It was dark when they entered the smoke-filled hallways of the building. The torches strapped to their belts did little to illuminate their pitch-dark surroundings. Wu recalls there being little noise other than the sound of their own breathing through the oxygen tanks as they began their 16-hour search.
“Before going in, we heard the news that one of our colleagues had died in the fire. Our hearts were very heavy. I was leading a team of four, and I remember telling them, no matter what happens, we all have to stick together; we are not going to lose a single person,” she says.
In the face of adversity, it’s important to have a positive mentality and be able to remain strong, she says. “It was one of the most frustrating times because we already knew that so many people had died, and we weren’t going in to rescue anyone,” Wu says.
Her team scoured their assigned floor to clear the pathways and make sure that embers would not reignite. As daylight broke, sunlight filtered through the blackened windows and made it a little easier to sort through the debris. By the time the team finished, everyone’s shoulders and backs were bruised from the numerous times they had to switch to new oxygen tanks.
“It’s a very contradictory feeling. You keep telling yourself you don’t want to find any bodies, but you also need to make sure that no bodies are left unfound,” Wu says.
The mission also gave her family many anxious moments.
“My mum was very supportive [of my firefighting]. She knew I was very independent growing up and had confidence in me. It wasn’t until the Garley Building fire that she broke down; she couldn’t stop crying and hugging me after I came home. They say they’re not worried, but you know in their hearts they are,” Wu says.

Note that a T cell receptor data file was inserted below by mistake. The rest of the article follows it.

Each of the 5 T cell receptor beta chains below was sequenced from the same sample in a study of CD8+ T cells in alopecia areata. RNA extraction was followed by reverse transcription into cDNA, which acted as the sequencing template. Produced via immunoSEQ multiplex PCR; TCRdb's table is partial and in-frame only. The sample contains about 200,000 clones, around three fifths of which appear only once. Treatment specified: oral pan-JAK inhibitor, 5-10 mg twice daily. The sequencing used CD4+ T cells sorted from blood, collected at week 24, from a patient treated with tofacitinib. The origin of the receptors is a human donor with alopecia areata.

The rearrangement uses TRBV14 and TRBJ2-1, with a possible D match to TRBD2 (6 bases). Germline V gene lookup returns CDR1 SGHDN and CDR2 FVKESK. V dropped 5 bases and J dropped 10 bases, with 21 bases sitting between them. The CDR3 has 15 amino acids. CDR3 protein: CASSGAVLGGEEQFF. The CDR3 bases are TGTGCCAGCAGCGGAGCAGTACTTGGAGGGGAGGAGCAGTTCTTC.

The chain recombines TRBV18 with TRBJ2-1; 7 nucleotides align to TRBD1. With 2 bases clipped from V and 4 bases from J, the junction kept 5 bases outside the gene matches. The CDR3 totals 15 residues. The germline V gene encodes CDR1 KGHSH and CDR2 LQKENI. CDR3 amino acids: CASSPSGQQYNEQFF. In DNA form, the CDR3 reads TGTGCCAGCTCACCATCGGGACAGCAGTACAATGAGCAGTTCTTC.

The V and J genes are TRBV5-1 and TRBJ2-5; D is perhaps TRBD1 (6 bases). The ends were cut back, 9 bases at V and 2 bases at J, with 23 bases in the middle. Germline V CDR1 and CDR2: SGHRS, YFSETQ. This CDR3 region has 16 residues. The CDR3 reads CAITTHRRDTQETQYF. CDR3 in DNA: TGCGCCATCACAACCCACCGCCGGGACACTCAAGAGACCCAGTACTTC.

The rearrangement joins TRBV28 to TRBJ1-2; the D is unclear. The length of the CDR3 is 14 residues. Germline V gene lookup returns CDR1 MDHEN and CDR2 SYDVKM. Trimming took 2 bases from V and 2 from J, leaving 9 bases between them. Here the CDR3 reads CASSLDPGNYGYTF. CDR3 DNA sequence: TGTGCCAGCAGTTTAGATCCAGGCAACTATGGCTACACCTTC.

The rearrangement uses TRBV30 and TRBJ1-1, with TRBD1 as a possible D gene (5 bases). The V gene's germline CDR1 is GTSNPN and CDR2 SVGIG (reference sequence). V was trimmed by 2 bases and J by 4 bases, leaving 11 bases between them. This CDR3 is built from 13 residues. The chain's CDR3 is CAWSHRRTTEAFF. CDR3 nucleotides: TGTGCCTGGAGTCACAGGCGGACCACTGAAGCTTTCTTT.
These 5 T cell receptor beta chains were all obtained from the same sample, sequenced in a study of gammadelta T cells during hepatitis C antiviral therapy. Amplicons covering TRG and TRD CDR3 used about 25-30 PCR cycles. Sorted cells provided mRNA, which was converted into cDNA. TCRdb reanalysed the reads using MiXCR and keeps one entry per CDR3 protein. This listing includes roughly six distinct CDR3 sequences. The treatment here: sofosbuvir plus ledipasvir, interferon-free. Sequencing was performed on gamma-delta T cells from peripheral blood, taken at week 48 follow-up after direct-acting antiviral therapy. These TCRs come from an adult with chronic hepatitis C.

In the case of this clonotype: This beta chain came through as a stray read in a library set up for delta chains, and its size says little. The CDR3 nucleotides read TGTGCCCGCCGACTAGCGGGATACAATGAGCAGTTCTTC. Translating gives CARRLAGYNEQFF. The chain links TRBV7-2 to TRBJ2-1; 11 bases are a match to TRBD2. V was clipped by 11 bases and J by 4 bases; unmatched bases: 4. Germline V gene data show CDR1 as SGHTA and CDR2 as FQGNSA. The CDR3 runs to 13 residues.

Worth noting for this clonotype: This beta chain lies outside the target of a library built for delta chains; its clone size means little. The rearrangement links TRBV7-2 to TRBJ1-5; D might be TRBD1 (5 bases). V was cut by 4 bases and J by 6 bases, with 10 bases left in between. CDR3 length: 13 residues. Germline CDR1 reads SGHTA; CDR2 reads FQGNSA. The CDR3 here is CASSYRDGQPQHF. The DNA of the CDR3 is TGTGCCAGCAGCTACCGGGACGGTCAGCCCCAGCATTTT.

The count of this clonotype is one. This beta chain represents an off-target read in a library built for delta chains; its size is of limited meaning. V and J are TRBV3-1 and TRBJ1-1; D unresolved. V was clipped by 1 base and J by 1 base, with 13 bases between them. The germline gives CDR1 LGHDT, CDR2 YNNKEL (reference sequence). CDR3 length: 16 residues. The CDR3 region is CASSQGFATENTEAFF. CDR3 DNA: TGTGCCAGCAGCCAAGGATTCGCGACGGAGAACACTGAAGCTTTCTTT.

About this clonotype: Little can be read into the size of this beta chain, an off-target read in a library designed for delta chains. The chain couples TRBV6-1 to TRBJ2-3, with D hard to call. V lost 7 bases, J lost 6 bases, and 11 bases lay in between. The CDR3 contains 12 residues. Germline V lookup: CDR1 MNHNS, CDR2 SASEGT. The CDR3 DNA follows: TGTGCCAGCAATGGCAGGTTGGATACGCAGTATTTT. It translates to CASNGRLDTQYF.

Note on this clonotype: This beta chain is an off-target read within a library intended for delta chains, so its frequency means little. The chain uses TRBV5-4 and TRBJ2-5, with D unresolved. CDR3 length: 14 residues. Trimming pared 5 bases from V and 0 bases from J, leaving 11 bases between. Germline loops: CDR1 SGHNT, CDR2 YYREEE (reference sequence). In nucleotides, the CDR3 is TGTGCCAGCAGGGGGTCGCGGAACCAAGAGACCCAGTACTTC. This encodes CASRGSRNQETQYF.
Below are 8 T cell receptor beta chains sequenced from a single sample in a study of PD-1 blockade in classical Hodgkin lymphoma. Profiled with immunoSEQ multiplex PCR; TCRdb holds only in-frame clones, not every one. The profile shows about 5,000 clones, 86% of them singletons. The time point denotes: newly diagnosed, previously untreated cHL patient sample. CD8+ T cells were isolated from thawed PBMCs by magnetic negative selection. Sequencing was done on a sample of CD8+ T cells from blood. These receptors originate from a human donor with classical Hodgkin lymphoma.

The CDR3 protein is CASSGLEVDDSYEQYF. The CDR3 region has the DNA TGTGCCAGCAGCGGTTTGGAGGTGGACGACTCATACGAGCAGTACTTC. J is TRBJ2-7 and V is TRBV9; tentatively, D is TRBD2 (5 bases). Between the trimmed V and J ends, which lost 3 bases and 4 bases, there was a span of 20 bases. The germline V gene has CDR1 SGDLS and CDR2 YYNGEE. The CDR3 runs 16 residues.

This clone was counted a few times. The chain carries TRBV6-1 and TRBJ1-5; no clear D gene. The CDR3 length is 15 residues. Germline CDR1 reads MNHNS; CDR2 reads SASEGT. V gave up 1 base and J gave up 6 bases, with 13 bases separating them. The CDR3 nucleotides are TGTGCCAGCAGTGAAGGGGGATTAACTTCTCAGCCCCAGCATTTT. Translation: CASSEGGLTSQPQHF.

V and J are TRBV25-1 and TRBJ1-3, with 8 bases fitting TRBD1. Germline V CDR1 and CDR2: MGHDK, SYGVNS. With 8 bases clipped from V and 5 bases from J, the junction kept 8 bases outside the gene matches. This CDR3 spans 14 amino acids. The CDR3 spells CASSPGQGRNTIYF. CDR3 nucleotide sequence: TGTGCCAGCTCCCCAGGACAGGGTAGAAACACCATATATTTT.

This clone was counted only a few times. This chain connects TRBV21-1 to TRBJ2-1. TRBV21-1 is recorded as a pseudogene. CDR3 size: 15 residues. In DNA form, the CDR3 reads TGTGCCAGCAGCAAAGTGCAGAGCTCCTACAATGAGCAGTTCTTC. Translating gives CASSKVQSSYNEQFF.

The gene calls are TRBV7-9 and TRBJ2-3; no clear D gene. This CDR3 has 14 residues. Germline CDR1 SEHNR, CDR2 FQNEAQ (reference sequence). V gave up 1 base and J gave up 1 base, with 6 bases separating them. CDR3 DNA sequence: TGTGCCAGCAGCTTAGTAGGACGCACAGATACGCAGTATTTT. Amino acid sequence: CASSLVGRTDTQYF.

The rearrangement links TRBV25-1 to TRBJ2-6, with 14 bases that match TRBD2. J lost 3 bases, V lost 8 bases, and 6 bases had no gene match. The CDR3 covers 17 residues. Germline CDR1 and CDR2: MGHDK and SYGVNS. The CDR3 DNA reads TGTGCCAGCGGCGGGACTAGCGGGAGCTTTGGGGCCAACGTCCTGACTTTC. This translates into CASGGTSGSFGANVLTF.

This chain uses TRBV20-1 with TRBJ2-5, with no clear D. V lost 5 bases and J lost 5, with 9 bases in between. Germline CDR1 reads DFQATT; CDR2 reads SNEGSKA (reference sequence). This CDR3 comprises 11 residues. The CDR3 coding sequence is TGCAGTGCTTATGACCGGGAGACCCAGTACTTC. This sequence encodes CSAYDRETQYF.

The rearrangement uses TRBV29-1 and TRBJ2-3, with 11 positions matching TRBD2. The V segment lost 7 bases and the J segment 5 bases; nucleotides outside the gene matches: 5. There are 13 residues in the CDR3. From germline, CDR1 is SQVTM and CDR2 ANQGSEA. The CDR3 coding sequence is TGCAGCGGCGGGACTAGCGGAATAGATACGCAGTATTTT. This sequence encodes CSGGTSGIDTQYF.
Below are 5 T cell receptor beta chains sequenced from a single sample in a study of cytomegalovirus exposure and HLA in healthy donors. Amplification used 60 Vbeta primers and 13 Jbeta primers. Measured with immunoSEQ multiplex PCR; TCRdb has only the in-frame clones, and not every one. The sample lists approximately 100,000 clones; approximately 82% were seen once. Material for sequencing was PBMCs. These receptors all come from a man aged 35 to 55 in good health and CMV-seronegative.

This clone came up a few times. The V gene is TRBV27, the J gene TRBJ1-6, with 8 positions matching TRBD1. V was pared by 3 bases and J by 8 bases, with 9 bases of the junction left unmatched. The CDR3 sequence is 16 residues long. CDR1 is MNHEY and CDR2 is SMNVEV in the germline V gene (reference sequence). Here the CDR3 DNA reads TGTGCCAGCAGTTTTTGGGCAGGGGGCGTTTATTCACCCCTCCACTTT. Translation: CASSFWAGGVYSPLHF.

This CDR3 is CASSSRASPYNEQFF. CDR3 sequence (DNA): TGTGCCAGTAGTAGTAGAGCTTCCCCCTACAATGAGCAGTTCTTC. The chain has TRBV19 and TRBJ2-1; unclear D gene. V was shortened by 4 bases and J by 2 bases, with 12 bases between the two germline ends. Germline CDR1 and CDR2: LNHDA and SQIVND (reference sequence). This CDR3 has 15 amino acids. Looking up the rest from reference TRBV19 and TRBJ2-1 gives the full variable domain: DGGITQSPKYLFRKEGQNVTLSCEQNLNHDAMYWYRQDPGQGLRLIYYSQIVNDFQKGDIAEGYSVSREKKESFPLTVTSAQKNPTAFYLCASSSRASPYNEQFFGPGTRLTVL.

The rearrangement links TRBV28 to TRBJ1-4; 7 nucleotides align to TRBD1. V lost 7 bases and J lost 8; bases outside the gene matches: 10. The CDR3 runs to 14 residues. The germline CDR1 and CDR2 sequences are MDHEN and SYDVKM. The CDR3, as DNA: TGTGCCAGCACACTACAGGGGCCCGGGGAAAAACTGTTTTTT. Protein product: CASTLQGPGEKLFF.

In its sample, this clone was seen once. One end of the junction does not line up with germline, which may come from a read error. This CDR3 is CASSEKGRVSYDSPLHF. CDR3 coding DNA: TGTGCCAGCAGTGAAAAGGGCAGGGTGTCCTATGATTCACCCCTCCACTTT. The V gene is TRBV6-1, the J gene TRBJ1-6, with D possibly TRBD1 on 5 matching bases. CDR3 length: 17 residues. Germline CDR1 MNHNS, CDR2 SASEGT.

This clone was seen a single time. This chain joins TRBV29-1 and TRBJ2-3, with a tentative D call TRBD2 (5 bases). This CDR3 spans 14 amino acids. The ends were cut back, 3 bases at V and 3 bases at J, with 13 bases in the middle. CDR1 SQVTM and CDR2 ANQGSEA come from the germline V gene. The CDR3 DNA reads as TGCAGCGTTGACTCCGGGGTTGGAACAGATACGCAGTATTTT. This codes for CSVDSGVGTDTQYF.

“In fact it was my friends who had more doubts about [the job], because no one had ever done it before and nobody was able to give me advice. So they foresaw a lot of obstacles if I was the first female firefighter.”
She has overcome those hurdles to win the respect of other firefighters - colleagues such as Lee Kai-leung, 42, who describes her as a commander who is “easy-going, but never fails to uphold integrity”.
“It’s not easy to get to where Madam Wu is today, and even more so as a woman.”
Wu is the first woman commander that veteran firefighter Lung Ching-chee has worked with since he joined the department 36 years ago.
“It’s very refreshing and new,” says the 54-year-old, who is retiring in a few months. Working with her is no different but after a shift, they take care to speak and act more politely in the presence of a lady, he adds.
The Fire Service Department does not set a quota for recruiting women, unlike other metropolitan fire brigades, such as those in Canberra and Tokyo, which seek to improve the gender balance in their workforce. Women make up just 0.18 per cent of firefighters in Hong Kong compared with about 6.5 per cent in the London Fire Brigade, which employs about 6,000 firefighters.
A spokesman for the department said: “It is the aim of the [Fire Services Department] as well as the government to appoint the best person for the job.”
Although Hong Kong has a lower proportion of woman firefighters than other city fire departments, Wu says the focus should always be on individual merit rather than sex.
“Once the uniform is on, we’re transformed into firefighters; there is no male or female ... I think it’s really about whether you have the right personality for the job.
“You have to be very tough and be able to stay positive. We always say we have to work in a 3D environment – difficulty, danger and dirty.”
She is still single but says other woman firefighters have married and had children – they just have to train harder to stay in top form after pregnancy.
Wu, who mentors and counsels young people when she’s off duty, offers the advice she often gives her young charges: “It doesn’t matter if you’re a man or a woman if you have the ability, the heart to serve.”
She adds: “It’s a job that I feel can really directly help people and gives great satisfaction.”